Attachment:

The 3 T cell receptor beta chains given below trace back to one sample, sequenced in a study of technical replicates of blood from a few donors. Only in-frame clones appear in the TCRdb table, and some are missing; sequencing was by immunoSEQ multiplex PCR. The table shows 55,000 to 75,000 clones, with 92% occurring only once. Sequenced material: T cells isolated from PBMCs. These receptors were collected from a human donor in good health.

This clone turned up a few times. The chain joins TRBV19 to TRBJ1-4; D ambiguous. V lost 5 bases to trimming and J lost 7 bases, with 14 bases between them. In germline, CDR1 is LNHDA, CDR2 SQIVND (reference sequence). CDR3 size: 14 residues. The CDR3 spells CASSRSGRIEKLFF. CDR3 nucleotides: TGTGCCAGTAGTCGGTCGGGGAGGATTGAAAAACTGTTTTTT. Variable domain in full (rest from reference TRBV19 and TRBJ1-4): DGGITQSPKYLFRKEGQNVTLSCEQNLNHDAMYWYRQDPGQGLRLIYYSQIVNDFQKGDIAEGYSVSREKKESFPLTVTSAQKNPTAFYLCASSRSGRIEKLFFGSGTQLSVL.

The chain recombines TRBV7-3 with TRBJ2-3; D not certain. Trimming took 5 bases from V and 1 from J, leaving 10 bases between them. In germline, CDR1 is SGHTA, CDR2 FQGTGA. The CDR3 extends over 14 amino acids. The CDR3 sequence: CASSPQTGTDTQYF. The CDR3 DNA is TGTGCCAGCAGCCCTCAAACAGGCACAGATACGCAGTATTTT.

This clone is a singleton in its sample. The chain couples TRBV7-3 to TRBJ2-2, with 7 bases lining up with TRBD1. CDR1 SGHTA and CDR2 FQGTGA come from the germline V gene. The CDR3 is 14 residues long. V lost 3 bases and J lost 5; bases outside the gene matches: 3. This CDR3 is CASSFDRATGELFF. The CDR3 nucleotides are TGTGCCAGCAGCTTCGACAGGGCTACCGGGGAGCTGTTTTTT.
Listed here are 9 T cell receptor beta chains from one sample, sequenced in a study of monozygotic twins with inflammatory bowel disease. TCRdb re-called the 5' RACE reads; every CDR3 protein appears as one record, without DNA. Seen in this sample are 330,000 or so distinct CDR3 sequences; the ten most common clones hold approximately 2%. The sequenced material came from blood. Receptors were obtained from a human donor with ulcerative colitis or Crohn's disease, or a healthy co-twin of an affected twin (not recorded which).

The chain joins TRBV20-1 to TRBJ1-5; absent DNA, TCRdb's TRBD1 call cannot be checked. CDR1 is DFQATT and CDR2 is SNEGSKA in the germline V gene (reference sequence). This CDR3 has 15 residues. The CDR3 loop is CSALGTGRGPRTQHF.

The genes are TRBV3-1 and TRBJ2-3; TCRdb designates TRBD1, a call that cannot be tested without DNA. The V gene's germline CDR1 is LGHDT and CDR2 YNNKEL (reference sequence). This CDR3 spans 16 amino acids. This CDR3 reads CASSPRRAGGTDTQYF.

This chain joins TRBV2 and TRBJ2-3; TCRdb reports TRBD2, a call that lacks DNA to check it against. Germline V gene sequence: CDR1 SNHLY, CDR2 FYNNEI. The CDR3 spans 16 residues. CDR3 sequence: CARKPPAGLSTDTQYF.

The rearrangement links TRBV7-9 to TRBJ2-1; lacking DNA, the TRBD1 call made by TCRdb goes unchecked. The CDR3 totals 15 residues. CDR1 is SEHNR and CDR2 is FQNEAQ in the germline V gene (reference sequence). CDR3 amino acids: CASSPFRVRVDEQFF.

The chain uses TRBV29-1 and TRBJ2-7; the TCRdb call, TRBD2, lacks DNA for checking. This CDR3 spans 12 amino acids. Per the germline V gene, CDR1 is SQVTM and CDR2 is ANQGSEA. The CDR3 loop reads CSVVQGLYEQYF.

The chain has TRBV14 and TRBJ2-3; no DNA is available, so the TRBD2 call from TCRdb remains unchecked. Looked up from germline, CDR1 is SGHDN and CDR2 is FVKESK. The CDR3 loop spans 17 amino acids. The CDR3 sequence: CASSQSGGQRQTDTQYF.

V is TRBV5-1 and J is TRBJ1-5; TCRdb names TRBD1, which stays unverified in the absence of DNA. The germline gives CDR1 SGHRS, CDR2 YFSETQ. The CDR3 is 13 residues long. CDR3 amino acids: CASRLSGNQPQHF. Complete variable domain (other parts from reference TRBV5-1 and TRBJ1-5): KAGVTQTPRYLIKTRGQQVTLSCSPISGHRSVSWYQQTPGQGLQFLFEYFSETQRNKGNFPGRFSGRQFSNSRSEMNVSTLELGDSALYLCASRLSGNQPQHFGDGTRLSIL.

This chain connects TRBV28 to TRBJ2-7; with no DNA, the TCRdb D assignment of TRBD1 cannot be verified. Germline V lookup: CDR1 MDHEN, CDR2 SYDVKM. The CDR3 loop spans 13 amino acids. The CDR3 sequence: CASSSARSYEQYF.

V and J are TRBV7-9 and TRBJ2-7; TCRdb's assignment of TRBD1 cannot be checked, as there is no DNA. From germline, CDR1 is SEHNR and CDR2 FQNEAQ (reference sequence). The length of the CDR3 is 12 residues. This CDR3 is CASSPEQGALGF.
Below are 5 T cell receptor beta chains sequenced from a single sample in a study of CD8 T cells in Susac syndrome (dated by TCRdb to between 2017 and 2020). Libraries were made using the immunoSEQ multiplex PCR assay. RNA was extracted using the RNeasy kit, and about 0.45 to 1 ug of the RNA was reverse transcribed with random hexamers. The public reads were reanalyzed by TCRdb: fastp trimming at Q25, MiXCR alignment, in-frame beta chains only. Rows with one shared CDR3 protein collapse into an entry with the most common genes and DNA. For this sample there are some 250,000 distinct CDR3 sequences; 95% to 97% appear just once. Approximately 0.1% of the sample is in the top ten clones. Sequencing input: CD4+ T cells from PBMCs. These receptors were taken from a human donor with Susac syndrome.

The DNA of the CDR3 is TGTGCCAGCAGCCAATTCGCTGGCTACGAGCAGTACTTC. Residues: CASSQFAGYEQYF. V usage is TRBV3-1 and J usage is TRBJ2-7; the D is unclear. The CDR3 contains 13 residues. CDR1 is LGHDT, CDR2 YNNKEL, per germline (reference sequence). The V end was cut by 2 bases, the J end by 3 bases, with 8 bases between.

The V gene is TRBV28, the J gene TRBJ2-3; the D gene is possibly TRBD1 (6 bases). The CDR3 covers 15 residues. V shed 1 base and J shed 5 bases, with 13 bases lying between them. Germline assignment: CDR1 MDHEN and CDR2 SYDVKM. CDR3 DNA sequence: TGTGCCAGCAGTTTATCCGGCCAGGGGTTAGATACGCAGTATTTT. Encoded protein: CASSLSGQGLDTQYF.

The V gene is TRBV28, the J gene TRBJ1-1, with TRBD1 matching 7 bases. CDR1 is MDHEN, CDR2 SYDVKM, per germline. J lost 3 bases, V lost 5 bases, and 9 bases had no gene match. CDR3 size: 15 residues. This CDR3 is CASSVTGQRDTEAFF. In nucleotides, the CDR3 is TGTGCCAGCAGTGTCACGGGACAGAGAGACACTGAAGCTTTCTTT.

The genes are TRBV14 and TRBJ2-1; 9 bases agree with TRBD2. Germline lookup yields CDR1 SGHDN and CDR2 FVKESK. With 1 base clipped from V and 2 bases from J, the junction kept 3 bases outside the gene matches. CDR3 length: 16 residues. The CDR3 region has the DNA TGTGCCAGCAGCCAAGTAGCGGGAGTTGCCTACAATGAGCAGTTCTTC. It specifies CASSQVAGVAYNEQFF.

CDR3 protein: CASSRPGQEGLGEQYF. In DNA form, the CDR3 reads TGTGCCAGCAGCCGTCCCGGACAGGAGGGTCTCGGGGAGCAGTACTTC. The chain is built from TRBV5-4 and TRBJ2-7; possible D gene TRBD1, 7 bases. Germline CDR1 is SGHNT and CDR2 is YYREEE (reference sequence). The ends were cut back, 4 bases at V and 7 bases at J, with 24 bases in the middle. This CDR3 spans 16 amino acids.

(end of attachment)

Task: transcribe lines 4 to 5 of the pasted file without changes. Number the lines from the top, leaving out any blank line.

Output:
This clone is a singleton in its sample. The chain couples TRBV7-3 to TRBJ2-2, with 7 bases lining up with TRBD1. CDR1 SGHTA and CDR2 FQGTGA come from the germline V gene. The CDR3 is 14 residues long. V lost 3 bases and J lost 5; bases outside the gene matches: 3. This CDR3 is CASSFDRATGELFF. The CDR3 nucleotides are TGTGCCAGCAGCTTCGACAGGGCTACCGGGGAGCTGTTTTTT.
Listed here are 9 T cell receptor beta chains from one sample, sequenced in a study of monozygotic twins with inflammatory bowel disease. TCRdb re-called the 5' RACE reads; every CDR3 protein appears as one record, without DNA. Seen in this sample are 330,000 or so distinct CDR3 sequences; the ten most common clones hold approximately 2%. The sequenced material came from blood. Receptors were obtained from a human donor with ulcerative colitis or Crohn's disease, or a healthy co-twin of an affected twin (not recorded which).